Top positive review
9 people found this helpful
Good Feature Set, Decent Software
on August 18, 2009
The GiSTEQ CD110 GPS logger and PhotoTrackr software together with a PC are a complex system trying to do a simple thing, add accurate location information to photos. In this review I'll try to answer some of the questions I had when making a purchasing decision to hopefully help you do the same.
CD110 Pros: GPS performance, configurability, size, replaceable battery
CD110 Cons: Poor lanyard design, battery cover
PhotoTrackr Pros: Versatile, simple interface, Google Maps API integration, no activation code (v2.4)
PhotoTrackr Cons: Not entirely user-proof
Platform 1: Windows Vista SP1 (32-bit) with PhotoTracker v2.3.821.0
Platform 2: Windows XP SP3 with PhotoTrackr v2.4.610.1
When I received the CD111 I was surprised by the packaging, it was in a compact sleeved box like a typical mobile phone. Everything inside was individually wrapped conveying a sense of quality. The logger itself is small and quite light, measuring 3" x 1-3/4" x 7/8" and 2.4 ounces, battery installed.
The battery resembles a mobile phone slab style battery and fits behind a sliding cover. While the logger was charging prior to first use I decided to install the lanyard. Unlike most lanyard rings where you thread the lanyard under a bar and then loop it on itself, the battery cover actually forms one side of the lanyard ring and when the cover is removed the lanyard is slipped in from the side. Closing the cover closes the ring and traps the lanyard. This is a poor design because the cover is retained by a weak spring latch so if the cover loosens there is the risk that the logger will separate from the lanyard and be lost.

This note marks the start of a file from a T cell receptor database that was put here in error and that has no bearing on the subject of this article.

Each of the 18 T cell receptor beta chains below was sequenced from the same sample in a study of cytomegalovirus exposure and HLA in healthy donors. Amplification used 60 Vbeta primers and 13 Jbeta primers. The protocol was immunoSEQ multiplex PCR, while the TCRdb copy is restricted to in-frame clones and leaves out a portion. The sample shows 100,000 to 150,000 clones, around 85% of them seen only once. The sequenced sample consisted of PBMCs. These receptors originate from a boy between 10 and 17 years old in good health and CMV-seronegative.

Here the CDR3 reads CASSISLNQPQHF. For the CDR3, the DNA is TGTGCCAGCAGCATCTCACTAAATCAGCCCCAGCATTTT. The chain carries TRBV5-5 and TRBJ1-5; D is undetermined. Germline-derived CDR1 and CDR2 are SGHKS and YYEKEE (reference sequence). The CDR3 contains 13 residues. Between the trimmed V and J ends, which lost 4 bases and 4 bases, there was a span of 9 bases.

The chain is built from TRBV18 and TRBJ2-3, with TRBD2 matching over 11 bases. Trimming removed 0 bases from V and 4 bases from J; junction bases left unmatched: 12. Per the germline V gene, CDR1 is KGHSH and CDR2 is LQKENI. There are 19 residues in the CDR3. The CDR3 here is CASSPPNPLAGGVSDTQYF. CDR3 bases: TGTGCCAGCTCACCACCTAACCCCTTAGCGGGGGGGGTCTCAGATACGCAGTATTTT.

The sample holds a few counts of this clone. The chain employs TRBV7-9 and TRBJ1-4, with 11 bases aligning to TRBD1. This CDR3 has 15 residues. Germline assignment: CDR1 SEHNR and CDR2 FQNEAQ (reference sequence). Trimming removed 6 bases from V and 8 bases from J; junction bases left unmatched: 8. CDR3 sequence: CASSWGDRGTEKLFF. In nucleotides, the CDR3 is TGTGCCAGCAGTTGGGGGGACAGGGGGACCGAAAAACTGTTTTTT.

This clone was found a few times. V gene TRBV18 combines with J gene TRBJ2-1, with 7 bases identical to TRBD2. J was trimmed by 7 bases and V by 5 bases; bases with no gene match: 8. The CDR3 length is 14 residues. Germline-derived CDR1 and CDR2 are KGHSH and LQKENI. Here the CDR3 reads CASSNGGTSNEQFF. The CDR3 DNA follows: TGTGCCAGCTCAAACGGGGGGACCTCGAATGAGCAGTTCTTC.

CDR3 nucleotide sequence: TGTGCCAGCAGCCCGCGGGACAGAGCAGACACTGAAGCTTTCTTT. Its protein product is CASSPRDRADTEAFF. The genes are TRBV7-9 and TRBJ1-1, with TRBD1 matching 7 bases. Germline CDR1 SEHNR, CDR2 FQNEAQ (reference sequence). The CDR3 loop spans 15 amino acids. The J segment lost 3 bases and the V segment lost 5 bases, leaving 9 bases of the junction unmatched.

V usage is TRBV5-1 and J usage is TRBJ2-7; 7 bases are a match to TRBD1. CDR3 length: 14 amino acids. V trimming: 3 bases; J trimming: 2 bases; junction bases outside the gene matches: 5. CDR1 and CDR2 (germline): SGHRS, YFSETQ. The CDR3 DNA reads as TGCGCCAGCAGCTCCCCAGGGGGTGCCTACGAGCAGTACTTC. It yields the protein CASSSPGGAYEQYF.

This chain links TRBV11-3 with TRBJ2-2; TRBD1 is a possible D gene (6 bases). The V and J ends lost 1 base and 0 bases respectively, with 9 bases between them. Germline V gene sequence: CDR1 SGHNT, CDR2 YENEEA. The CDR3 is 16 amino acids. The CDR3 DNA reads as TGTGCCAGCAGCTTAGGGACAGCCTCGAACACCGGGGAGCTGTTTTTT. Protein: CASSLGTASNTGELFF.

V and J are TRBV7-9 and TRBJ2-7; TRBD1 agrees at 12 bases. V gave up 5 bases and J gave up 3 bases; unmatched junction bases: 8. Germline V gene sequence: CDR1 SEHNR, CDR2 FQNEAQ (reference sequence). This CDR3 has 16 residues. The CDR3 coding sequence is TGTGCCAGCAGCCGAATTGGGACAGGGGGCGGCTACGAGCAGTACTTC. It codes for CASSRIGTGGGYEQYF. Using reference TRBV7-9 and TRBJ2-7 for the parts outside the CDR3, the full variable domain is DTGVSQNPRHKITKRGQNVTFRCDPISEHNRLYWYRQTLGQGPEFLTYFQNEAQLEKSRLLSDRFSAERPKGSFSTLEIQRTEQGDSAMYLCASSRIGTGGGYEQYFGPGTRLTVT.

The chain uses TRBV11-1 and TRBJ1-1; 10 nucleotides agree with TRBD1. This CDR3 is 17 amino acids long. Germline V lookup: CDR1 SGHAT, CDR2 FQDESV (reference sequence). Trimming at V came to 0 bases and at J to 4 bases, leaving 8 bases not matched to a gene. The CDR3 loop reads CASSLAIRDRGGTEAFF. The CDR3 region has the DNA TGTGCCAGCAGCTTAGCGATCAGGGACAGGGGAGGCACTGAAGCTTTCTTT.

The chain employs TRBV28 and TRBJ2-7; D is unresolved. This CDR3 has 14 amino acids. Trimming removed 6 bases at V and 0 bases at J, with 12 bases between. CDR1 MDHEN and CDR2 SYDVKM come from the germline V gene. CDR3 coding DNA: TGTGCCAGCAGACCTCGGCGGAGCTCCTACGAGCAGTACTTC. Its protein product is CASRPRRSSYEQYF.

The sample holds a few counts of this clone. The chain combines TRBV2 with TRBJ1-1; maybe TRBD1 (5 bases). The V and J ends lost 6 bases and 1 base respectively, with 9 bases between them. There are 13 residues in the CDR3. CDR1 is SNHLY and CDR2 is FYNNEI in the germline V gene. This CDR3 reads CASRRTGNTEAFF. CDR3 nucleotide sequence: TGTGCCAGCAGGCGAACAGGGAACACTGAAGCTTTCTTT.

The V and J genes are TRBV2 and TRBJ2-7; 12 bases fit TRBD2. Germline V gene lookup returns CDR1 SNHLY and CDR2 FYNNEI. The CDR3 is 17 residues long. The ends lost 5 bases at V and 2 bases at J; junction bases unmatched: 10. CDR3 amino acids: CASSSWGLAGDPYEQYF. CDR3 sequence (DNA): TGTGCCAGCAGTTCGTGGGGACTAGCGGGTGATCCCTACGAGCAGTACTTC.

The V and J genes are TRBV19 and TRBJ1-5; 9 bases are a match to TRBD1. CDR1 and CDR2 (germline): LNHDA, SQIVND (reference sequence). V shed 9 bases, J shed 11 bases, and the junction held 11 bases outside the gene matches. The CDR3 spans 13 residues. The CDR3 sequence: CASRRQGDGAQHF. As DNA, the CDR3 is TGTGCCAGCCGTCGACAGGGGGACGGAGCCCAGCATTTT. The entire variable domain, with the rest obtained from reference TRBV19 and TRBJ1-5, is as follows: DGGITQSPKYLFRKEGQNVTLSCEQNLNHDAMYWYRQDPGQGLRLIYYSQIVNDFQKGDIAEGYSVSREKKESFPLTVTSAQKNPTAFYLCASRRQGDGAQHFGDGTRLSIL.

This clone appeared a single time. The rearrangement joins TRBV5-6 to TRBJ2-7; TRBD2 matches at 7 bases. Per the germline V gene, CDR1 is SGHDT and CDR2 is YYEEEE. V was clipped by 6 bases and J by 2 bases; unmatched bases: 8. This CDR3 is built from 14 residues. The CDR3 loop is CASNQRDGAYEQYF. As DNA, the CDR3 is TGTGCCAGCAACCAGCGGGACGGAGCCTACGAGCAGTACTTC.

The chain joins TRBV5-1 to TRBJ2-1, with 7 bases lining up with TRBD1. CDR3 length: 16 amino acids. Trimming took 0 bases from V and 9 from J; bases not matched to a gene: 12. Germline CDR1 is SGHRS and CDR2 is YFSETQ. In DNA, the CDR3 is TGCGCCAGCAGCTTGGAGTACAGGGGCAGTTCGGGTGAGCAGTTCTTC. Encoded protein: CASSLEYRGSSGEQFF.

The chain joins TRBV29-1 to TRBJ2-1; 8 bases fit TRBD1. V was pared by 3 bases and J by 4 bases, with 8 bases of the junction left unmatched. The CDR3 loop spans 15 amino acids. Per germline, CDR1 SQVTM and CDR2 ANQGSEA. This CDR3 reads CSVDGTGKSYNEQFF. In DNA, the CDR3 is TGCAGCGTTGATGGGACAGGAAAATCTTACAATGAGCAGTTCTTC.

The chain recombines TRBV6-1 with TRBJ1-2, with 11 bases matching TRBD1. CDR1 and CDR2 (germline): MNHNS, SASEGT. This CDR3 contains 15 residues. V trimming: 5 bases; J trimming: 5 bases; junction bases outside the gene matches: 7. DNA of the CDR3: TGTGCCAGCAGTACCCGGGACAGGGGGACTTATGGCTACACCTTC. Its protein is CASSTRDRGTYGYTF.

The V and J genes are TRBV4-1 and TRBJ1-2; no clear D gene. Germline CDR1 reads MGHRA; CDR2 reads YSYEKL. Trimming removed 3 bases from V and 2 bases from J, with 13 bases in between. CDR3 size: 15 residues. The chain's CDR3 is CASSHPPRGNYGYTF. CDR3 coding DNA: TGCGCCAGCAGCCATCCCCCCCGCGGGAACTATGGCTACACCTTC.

The package includes a printed manual, something rarely seen these days. It's a small booklet that is essentially a reprint of the electronic help file but given the number of features that can be performed by the three buttons it's nice to be able to toss a small manual into your camera bag.
According to the manual, when the logger is charging a green indicator flashes, going solid when charging is complete. Contrary to the description in the manual, what I have found is that powering the unit for charging actually turns it on and the LEDs flash in accordance with the normal power on scheme (both red and green LEDs). If the unit is plugged into a USB charger however, it can be turned off via the normal power button and the green LED will flash until the unit is charged at which time the LED will turn off. Curiously, if the unit is plugged into a computer USB for charging, it cannot be turned off via the normal power button and the LEDs behave as previously described.